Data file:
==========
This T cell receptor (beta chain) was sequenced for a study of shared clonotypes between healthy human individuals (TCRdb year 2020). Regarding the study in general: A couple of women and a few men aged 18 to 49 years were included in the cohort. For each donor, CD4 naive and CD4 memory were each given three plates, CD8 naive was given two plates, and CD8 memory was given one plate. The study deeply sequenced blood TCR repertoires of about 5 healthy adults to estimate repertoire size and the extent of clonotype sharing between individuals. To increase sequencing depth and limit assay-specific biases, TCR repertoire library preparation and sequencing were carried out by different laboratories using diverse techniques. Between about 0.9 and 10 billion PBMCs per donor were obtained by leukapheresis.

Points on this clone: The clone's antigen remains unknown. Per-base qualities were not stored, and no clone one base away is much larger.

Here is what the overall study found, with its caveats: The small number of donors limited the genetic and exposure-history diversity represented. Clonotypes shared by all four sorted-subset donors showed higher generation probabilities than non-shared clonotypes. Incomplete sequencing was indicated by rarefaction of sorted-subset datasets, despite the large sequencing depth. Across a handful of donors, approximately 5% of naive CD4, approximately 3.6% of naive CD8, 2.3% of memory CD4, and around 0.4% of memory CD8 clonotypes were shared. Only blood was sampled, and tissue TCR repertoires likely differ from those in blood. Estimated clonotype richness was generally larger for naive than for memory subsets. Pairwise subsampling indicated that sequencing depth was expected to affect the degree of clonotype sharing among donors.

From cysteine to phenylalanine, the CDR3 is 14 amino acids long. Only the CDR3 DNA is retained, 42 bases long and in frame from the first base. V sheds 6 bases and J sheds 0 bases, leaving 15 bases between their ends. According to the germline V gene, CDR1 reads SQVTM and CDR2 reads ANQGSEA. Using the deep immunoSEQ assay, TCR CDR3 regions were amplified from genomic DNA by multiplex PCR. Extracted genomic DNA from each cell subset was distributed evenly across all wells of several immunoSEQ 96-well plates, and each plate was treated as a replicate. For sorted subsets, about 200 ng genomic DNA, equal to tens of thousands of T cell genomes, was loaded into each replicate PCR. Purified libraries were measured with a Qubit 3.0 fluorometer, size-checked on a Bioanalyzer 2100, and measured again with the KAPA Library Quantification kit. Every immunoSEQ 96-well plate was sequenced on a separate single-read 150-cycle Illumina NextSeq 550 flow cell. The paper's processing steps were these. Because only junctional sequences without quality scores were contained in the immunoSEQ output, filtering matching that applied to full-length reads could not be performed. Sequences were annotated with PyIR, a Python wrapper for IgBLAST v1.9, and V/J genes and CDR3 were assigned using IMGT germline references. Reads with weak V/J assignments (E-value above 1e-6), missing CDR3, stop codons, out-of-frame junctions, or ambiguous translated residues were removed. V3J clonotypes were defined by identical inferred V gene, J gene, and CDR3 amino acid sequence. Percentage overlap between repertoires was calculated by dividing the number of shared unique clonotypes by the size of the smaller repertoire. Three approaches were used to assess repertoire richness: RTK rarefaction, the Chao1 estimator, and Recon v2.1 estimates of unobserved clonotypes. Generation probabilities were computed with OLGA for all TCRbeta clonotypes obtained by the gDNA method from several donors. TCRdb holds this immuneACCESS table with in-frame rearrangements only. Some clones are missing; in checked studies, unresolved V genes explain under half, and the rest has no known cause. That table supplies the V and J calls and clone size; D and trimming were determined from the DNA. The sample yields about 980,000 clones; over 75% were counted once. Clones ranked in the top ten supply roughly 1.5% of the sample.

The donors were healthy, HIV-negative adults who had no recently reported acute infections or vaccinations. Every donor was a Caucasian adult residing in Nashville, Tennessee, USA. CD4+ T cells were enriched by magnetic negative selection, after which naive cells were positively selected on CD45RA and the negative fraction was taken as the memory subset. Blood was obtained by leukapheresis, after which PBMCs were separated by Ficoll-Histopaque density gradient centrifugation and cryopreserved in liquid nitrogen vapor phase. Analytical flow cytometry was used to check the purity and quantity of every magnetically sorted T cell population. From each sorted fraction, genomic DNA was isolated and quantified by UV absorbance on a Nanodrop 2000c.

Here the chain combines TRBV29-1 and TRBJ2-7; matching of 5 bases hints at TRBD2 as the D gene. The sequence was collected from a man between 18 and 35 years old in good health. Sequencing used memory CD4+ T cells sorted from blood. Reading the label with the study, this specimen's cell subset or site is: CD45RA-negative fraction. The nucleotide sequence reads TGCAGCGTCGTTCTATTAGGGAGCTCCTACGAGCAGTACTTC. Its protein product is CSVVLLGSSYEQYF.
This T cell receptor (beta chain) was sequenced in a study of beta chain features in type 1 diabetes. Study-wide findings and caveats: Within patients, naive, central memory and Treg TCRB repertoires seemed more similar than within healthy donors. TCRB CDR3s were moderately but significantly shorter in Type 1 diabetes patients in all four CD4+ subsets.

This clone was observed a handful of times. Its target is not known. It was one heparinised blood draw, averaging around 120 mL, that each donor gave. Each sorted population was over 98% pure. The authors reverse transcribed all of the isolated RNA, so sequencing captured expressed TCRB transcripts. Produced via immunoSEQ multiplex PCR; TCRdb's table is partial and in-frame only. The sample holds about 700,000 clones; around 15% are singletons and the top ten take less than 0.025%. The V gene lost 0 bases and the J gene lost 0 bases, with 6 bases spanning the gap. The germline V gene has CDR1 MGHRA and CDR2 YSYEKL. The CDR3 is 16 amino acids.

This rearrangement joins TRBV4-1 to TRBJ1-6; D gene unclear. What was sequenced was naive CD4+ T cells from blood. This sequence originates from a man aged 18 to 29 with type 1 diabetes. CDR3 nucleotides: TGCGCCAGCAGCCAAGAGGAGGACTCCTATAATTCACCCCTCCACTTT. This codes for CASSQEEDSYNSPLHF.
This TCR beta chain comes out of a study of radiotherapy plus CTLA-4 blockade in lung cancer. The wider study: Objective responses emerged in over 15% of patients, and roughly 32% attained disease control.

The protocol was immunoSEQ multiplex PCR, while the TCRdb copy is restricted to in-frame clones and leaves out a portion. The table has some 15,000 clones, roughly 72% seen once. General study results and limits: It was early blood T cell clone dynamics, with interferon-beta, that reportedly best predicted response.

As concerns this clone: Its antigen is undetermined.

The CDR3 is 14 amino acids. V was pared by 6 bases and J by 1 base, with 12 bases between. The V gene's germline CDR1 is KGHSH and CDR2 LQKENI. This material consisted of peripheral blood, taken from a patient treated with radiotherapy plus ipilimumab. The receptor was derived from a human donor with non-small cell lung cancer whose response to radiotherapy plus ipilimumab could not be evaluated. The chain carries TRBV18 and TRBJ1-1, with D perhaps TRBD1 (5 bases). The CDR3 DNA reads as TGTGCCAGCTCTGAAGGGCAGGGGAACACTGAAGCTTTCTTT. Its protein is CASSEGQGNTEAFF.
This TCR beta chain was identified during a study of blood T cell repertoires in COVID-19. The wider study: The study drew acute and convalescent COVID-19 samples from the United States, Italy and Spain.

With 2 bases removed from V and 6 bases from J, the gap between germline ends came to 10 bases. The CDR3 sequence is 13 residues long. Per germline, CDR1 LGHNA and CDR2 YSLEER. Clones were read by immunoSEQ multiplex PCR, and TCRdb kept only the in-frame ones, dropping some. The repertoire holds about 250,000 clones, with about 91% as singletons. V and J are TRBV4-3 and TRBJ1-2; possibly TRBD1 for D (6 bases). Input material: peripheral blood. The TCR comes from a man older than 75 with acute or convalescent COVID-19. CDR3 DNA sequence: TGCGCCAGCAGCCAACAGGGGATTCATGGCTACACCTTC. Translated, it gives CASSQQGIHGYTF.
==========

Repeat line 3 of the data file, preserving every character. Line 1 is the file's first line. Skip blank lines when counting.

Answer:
Here is what the overall study found, with its caveats: The small number of donors limited the genetic and exposure-history diversity represented. Clonotypes shared by all four sorted-subset donors showed higher generation probabilities than non-shared clonotypes. Incomplete sequencing was indicated by rarefaction of sorted-subset datasets, despite the large sequencing depth. Across a handful of donors, approximately 5% of naive CD4, approximately 3.6% of naive CD8, 2.3% of memory CD4, and around 0.4% of memory CD8 clonotypes were shared. Only blood was sampled, and tissue TCR repertoires likely differ from those in blood. Estimated clonotype richness was generally larger for naive than for memory subsets. Pairwise subsampling indicated that sequencing depth was expected to affect the degree of clonotype sharing among donors.